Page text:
Sometimes, life lessons manifest as gentle reminders; other times they stomp through like elephants running from a mouse. In the unfortunate case of my most recent roommate, it was the latter.

What had happened was…

When my (now ex-) boyfriend and I broke up in June 2014, I decided to move out of the apartment we lived in together and start anew. But the thought of living alone after years of having someone there to kill bugs, take out the garbage and ward off unwanted strangers made me very uneasy. So, like many other professionals in their late 20s in New York City, I decided to search Craigslist for a roommate or share.

Bad roommates can cause stress

My first roommate was pretty chill. He was a 28-year-old bisexual vegan who rode his bike to work and went to fashion events on the weekends. He was a bit messy, yes. But he paid his bills on time and had great furniture.

When he fell in love with a girl he met on Tinder and decided to move in with her, I was left with a beautiful apartment, crazy high rent, and an empty second bedroom.

That’s when I posted my own ad on Craigslist.

Ignoring all the signs

About seven or eight people responded to my ad. When I met Jane Doe, a 30-year-old attorney from Long Island, I thought we’d have so much in common that she’d be my ideal roommate – we’re both single, black, professional women hustling in New York City. I did a little research and found out that Jane was friends with my good friend from law school. So when Jane called and told me she wanted the room, I was ecstatic.

As we arranged the move-in, Jane expressed that she wanted to move in on the weekend before the first of the month. I prepared the room for her that weekend, but when I texted her to say the room was ready, she said she’d decided to wait until the next weekend. “No problem, “I said. “The room is ready for you when you are.”

Jane moved in five days later and told me she sent me her first month’s rent and security deposit. When I looked, the amount was $165.00 less than it was supposed to be. She later told me she “prorated” the rent without discussing it with me to deduct the 5 days she decided not to move in.

That wasn’t going to work.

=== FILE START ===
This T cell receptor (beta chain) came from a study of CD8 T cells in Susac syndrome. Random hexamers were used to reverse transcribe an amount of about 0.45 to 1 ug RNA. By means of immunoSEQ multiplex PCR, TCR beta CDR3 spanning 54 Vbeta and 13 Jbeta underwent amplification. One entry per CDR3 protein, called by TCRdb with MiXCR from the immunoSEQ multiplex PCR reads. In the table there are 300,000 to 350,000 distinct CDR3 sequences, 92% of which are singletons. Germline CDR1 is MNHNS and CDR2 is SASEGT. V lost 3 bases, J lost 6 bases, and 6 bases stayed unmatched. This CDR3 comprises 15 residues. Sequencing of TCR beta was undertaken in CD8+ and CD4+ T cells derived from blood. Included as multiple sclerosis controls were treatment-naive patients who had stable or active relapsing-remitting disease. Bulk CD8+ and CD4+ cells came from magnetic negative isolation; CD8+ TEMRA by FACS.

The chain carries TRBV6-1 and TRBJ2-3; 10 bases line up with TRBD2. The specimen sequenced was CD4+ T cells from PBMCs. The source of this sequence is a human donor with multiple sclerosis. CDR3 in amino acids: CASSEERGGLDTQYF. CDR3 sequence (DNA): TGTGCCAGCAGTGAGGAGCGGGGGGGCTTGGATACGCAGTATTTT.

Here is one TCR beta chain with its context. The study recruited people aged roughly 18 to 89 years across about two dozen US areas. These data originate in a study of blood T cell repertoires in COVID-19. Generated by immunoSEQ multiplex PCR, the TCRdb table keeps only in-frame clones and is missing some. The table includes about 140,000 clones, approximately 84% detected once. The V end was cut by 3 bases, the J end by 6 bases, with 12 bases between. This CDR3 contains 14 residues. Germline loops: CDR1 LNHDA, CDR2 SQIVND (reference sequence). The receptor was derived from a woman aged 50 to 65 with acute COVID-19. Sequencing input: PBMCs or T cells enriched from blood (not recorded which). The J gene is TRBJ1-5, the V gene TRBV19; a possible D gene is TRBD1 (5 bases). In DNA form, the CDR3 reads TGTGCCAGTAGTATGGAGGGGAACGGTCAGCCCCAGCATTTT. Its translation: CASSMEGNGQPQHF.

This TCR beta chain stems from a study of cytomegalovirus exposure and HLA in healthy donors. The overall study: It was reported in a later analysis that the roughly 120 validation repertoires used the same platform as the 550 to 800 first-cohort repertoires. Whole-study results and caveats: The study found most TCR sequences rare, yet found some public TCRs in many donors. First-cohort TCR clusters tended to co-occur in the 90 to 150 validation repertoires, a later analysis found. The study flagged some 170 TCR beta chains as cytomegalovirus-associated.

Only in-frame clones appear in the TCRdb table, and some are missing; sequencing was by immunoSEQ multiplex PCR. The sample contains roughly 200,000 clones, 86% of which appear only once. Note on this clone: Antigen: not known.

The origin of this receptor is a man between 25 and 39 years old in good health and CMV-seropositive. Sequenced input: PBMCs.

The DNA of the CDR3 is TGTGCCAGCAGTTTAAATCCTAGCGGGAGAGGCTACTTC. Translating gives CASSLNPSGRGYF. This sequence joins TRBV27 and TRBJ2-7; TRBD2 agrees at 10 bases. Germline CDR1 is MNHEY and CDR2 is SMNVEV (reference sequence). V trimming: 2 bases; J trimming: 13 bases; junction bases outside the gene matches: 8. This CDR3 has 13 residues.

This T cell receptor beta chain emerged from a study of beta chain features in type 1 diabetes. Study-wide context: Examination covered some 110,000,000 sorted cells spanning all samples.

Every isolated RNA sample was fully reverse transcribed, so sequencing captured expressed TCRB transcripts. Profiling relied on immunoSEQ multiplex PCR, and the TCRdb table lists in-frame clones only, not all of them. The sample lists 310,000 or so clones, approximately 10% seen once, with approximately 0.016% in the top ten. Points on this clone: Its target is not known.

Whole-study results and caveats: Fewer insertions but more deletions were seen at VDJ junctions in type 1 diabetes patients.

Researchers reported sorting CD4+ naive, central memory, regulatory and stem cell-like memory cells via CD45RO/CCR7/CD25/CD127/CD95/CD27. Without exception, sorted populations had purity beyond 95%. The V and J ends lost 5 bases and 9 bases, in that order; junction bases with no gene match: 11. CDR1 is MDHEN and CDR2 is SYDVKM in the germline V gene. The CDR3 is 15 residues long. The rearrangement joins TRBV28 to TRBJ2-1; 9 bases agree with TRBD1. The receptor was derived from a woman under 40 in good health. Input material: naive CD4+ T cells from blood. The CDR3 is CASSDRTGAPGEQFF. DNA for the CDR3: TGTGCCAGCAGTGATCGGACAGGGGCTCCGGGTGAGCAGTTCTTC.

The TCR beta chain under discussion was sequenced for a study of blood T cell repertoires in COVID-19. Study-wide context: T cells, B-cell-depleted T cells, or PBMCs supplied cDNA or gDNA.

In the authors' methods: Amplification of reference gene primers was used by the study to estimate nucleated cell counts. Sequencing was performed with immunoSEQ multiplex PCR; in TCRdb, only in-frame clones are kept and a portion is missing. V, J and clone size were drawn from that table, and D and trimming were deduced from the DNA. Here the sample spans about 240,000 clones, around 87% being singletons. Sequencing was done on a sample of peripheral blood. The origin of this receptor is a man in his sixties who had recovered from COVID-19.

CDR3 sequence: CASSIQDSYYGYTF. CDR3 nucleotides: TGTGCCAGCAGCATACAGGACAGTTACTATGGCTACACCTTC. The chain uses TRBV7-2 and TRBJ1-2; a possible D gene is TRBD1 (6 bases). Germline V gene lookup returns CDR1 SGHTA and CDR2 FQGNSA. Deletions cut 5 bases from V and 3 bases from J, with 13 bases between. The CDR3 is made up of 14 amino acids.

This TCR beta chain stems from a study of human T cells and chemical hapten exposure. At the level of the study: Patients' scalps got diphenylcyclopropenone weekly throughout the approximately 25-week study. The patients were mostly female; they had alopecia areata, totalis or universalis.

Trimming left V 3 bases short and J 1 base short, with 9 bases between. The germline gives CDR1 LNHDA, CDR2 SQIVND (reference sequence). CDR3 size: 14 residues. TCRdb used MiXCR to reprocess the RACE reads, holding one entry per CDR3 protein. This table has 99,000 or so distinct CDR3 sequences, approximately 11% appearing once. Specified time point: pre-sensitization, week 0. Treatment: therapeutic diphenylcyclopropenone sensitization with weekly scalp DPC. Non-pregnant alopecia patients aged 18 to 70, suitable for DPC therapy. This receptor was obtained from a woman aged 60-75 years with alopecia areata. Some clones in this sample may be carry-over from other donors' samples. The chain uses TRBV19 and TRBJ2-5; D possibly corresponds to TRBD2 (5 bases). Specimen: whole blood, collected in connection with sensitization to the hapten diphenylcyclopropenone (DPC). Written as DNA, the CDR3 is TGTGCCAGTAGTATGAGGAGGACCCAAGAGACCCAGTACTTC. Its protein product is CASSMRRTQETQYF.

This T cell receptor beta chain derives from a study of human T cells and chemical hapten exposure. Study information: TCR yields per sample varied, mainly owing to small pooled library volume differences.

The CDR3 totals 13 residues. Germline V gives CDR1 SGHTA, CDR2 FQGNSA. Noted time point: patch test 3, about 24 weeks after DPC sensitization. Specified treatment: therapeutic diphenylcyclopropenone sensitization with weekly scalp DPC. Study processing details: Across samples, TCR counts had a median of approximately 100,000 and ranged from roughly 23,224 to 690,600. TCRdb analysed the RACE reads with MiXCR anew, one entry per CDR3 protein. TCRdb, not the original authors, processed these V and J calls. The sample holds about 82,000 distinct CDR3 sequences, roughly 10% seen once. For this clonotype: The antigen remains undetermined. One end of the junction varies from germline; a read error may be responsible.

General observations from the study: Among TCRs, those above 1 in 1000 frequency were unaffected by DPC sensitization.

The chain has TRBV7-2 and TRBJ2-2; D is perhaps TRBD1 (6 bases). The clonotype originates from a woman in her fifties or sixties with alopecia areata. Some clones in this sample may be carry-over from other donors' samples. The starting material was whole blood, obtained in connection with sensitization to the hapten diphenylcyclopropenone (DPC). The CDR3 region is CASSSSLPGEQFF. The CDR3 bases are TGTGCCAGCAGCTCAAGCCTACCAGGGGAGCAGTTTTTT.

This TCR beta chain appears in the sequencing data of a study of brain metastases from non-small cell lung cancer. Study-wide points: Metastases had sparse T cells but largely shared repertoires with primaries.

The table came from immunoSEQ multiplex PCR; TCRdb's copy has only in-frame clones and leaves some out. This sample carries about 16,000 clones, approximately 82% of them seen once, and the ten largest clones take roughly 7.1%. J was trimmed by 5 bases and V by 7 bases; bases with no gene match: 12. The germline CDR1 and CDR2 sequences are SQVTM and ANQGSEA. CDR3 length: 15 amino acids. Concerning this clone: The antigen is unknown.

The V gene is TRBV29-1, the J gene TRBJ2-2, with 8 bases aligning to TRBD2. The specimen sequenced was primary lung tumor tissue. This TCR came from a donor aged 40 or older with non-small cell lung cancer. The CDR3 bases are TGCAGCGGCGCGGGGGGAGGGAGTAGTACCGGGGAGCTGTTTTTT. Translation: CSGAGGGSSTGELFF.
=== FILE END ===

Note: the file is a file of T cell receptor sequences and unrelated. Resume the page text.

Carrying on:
Upon seeing me visibly irritated, she agreed to pay the remaining portion 10 days later when she had the money.

Now, I know, this is where the story should end. If she didn’t have $165 to pay the remainder of the rent, she certainly couldn’t afford this pricey apartment and all of the bills that come with it… but, she was my good friend’s friend. So, I gave her another chance.

“When your money is funny and your credit can’t get it…”

– Jeromey Rome, Martin

Roommates should have a balanced living situation

When my landlord told me her credit was atrocious and requested that she pay an extra month’s security, Jane was humble and said she’d move out if I needed her to. Out of kindness (and laziness, if I’m being honest), I told her she could stay. All she had to do was sign the renewal lease and I’d add a guarantor to provide my landlord with extra assurance that we could cover the rent.

She never signed the renewal lease. Because I was tired of chasing after her for bills and reminding her about the paperwork, I just made sure the rent was paid on time and continued focusing on me.

In the months that followed, she left the house countless times without her key (meaning she left without locking the door), refused to wash any dish but her own, couldn’t afford to pay for cable, and invited people over to loudly discuss how much she hated the furniture that I bought for us to share within earshot of my room.

I mean, we’re talking about a 30-year-old woman here. She had to go.

But it was her mishandling of the electric bill that was the last straw that taught me a very important lesson.

The roommate confrontation

You owe $826.00,” the electric company representative said, “The only payment we have on file is for $205.00 in October.”

It was a short exchange, but it was all I needed to spring me into action. My roommate was only responsible for paying one bill in our small apartment in Brooklyn and, after living there for nearly five months, it seemed she only contributed $10.00 of her own money to our electric bill despite me contributing far more.

Of course, I was furious. After months of me being more than accommodating to her apparent financial and social inadequacies, she had screwed me over – or at least, it felt that way. I asked her about the money and she said she paid for and was disputing the bill.

Just be honest with me. Did you ever pay the bill in full?” I said.

Are you calling me a liar?!” she screamed.

After that, a pure screaming match ensued. She was wrong. Everything about her demeanor told me. But with her words, she chose to stick with her lie. She said she was moving out because she couldn’t have “peace” in the apartment. I was overjoyed.

And as she tried to navigate her last couple of weeks living in my apartment, I treated her as a fraudulent business partner rather than a potential friend.

The lesson (and the blessing)

In my apartment, day in and day out, I put Jane’s needs in front of mine. Whether it was getting out of my bed to open the door for her when she forgot her key or biting my tongue when I knew she couldn’t afford the apartment, I chose to allow myself to be uncomfortable when I should have said “no.” She took advantage of my kindness, but that’ll be her own karma.

Every single time I say “yes” when my intuition tells me to say “no,” I give away a little bit of my power. In doing so, I’ve taught people that their needs come first and what I need is secondary. From the moment I told Jane she could move in five days later, she treated me like a “yes” person. And for almost six months, I took it.

Jane might have been a terrible human being, but you can’t put a price tag on a hard-learned lesson. Here’s to 2016, the year I’ll say “no” as much as I want to.


Photo: tumblr